A 27-year-old prisoner, Christian Alexander Gomez, died on February 2 while on a hunger strike to protest access to health and legal services, sanitary food and other amenities in a segregation unit in California’s Corcoran State Prison. Gomez was a convicted murderer and died six days after he and 31 other inmates began refusing food. He was found unresponsive in his cell and sent to an outside hospital, where he was pronounced dead.
Gomez was serving a life sentence for first-degree murder and attempted murder. He and thousands of other California prisoners have been staging hunger strikes since July, with the first protests occurring against isolation units at Pelican Bay State Prison and continuing throughout California’s state corrections systems. Prison officials estimated that about 4,000 prisoners were participating in October at the height of the outbreak but advocates for prisoners estimate that as many as 12,000 went on hunger strike.
Back in May, the U.S. Supreme Court ruled that overcrowding in California prisons was causing “needless suffering and death. The state has been ordered to reduce the number of prisoners from 140,000 to 110,000, which would still be far over the maximum capacity for state facilities. Since 2006, the state’s prison system, which is in receivership, has been supervised by the U.S. District Court for Northern California.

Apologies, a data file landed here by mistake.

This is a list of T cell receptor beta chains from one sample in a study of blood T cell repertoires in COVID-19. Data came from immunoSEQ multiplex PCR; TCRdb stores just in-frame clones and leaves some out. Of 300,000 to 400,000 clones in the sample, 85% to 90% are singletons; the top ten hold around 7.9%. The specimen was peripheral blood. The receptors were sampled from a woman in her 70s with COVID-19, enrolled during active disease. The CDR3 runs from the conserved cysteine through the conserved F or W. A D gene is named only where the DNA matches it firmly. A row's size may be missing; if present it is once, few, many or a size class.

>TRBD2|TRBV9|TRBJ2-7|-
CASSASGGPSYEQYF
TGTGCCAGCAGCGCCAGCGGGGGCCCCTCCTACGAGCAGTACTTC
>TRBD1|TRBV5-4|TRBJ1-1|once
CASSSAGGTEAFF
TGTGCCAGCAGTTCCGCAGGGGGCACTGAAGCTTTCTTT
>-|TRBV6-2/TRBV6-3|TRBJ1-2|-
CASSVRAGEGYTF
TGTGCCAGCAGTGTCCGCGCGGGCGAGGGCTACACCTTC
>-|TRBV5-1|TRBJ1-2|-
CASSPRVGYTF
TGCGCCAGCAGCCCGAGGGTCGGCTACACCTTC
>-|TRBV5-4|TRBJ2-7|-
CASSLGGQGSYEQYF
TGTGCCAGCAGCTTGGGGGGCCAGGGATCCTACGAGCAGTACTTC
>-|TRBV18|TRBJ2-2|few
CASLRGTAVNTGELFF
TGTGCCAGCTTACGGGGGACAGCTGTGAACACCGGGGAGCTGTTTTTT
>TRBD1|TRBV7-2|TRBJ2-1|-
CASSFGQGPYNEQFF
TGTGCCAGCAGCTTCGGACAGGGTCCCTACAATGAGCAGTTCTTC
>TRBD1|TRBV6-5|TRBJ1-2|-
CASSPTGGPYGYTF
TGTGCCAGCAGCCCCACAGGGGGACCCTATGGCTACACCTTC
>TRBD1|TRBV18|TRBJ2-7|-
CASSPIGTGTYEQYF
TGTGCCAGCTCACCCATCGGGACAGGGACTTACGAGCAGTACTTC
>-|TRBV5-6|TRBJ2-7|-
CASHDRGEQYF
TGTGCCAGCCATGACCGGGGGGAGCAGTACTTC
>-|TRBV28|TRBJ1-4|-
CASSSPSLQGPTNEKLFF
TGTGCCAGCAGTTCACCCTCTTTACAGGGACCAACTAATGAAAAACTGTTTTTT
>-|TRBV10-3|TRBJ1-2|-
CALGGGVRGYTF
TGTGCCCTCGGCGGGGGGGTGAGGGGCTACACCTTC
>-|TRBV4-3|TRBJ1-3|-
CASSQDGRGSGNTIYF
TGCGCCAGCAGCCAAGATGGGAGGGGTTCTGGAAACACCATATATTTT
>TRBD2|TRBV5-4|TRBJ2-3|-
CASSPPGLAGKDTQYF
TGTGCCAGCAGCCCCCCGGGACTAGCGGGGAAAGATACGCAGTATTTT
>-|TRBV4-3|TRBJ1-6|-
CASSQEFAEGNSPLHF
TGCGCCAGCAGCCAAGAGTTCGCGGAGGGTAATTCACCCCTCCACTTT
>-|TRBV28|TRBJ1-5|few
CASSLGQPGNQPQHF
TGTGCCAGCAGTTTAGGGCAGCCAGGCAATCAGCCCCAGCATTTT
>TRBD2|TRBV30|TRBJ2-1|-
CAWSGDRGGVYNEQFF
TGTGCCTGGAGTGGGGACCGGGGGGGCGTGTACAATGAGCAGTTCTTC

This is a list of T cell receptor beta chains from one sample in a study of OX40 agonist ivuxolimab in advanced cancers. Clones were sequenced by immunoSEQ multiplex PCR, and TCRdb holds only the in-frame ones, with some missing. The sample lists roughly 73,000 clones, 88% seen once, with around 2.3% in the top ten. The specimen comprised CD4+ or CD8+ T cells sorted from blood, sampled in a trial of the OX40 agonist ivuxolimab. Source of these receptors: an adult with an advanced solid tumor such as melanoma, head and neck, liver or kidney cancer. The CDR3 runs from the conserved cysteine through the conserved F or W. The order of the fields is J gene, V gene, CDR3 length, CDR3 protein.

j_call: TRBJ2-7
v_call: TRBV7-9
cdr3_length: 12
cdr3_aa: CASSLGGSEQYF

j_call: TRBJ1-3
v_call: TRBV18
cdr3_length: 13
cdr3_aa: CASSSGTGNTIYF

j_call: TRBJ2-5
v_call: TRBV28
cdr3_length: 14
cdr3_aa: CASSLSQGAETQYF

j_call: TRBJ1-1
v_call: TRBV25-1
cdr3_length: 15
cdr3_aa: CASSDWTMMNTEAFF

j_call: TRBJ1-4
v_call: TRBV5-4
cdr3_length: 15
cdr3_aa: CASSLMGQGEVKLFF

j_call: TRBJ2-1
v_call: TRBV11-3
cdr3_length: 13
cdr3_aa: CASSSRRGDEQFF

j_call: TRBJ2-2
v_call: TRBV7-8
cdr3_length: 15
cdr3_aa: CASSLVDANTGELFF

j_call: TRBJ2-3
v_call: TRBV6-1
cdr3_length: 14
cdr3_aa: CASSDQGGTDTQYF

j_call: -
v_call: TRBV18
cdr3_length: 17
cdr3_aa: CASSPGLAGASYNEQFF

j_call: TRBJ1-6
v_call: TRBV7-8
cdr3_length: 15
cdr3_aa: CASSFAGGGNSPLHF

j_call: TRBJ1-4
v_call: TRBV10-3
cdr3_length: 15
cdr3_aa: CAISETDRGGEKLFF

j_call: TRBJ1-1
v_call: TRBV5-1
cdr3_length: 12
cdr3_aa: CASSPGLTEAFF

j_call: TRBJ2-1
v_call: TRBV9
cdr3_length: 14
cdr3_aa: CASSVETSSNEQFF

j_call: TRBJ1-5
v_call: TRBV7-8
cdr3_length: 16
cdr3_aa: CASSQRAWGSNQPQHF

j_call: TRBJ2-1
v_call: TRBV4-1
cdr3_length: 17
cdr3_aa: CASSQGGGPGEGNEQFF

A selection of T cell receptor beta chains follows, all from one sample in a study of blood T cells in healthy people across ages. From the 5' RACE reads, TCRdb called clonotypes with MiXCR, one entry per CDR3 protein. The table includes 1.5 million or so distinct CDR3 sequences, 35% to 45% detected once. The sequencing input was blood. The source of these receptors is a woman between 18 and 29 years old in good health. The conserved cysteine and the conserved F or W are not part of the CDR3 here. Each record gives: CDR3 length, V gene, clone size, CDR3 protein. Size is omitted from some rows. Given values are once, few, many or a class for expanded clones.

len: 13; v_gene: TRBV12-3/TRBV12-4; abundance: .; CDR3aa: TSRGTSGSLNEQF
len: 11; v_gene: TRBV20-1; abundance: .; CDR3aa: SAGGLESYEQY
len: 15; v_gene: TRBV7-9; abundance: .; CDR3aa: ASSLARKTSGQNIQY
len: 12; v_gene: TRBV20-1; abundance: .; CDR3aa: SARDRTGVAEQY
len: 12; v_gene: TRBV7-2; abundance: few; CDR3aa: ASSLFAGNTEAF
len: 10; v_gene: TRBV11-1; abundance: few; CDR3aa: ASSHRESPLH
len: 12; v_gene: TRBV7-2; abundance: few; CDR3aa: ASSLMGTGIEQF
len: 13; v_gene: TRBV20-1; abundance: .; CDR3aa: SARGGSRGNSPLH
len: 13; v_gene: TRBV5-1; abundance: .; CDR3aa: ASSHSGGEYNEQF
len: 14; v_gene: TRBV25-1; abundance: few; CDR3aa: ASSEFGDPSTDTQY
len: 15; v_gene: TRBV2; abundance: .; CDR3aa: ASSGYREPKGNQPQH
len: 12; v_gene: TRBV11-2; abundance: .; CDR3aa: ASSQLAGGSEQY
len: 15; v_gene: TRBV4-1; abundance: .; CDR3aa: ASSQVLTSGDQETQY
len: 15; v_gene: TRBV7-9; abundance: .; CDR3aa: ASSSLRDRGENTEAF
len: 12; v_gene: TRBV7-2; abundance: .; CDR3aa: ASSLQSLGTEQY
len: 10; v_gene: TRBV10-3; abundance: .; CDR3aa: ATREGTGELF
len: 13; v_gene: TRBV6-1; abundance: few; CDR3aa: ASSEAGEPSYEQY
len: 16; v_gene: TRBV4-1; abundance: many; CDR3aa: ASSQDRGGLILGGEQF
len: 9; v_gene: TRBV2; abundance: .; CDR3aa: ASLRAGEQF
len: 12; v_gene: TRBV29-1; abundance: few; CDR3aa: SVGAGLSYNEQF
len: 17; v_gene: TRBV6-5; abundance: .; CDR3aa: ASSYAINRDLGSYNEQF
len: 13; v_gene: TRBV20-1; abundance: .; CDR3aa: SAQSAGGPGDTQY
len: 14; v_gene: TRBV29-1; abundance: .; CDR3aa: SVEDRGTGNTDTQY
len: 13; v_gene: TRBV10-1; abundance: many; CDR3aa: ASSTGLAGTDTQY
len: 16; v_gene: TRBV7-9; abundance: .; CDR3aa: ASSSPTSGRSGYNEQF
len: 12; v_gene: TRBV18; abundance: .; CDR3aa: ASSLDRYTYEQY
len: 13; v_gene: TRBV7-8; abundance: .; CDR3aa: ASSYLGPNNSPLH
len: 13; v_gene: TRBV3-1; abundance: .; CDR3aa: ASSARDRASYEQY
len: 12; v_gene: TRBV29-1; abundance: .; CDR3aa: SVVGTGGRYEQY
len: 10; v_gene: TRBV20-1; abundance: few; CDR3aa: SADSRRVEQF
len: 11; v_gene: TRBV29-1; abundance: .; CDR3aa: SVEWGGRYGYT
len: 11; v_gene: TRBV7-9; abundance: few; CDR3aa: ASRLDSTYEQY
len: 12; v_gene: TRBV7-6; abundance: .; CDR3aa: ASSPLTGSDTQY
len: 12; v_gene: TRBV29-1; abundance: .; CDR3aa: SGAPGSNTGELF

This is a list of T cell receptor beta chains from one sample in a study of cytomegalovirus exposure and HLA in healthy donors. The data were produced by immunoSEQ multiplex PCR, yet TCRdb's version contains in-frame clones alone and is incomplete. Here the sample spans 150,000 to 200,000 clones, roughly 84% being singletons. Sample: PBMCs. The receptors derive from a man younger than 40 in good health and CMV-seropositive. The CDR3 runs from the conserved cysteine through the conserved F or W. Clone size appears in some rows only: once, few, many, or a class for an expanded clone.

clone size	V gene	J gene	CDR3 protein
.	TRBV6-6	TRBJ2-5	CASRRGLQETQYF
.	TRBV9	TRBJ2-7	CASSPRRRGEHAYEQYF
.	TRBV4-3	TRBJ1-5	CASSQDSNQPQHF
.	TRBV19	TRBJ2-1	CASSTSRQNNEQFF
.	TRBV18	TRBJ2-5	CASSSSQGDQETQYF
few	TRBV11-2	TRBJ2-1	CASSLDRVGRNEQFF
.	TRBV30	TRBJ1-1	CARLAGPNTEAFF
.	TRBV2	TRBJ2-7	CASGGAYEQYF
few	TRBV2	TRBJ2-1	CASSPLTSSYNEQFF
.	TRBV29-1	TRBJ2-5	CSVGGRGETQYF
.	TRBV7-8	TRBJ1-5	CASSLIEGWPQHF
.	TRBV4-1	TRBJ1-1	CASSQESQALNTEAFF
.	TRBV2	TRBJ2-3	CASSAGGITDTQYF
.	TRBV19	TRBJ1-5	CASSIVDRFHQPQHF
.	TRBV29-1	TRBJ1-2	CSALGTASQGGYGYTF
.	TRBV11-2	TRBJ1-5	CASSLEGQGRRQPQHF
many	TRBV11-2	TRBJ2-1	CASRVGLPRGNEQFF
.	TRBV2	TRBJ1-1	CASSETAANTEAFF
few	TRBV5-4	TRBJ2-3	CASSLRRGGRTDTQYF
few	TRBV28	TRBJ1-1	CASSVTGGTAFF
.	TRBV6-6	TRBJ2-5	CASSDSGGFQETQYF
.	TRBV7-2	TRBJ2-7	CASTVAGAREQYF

Activists have questioned why the news of Gomez’s death has only been made public slowly. Corcoran did not publicly announce Gomez’s death when it occurred. Terry Thornton, a spokeswoman for the California Department of Corrections and Rehabilitation, said that Corcoran was “only obligated to report an inmate’s death to his next of kin.”
Gomez and the other inmates were on hunger strike to protest Corcoran State Prison’s administrative segregation unit. Prisoners are held there while awaiting hearings on infractions they have been accused of committing while in prison. According to a spokeswoman for Corcoran, Theresa Cisneros, prisoners in the unit have limited access to legal services and an exercise yard but none to radio or television programs and are not allowed to initiate new education or rehabilitation programs; they have access to nurses and doctors 24 hours a day. As there are often no beds at the new units to which they are to be transferred, prisoners can remain in the administrative segregation unit for as long as six months.
Thornton said that the hunger strike at Corcoran ended on February 13. But prison activist Isaac Ontiveros of Prisoner Hunger Strike Solidarity told Reuters that “there are still prisoners who are striking there.” Activists are calling for a National Occupy Day in Support of Prisoners across the US on Monday to call attention to prisons conditions in the US and also California’s high incarceration rate.
Related Care2 Coverage
Disclaimer: The views expressed above are solely those of the author and may
not reflect those of
Care2, Inc., its employees or advertisers.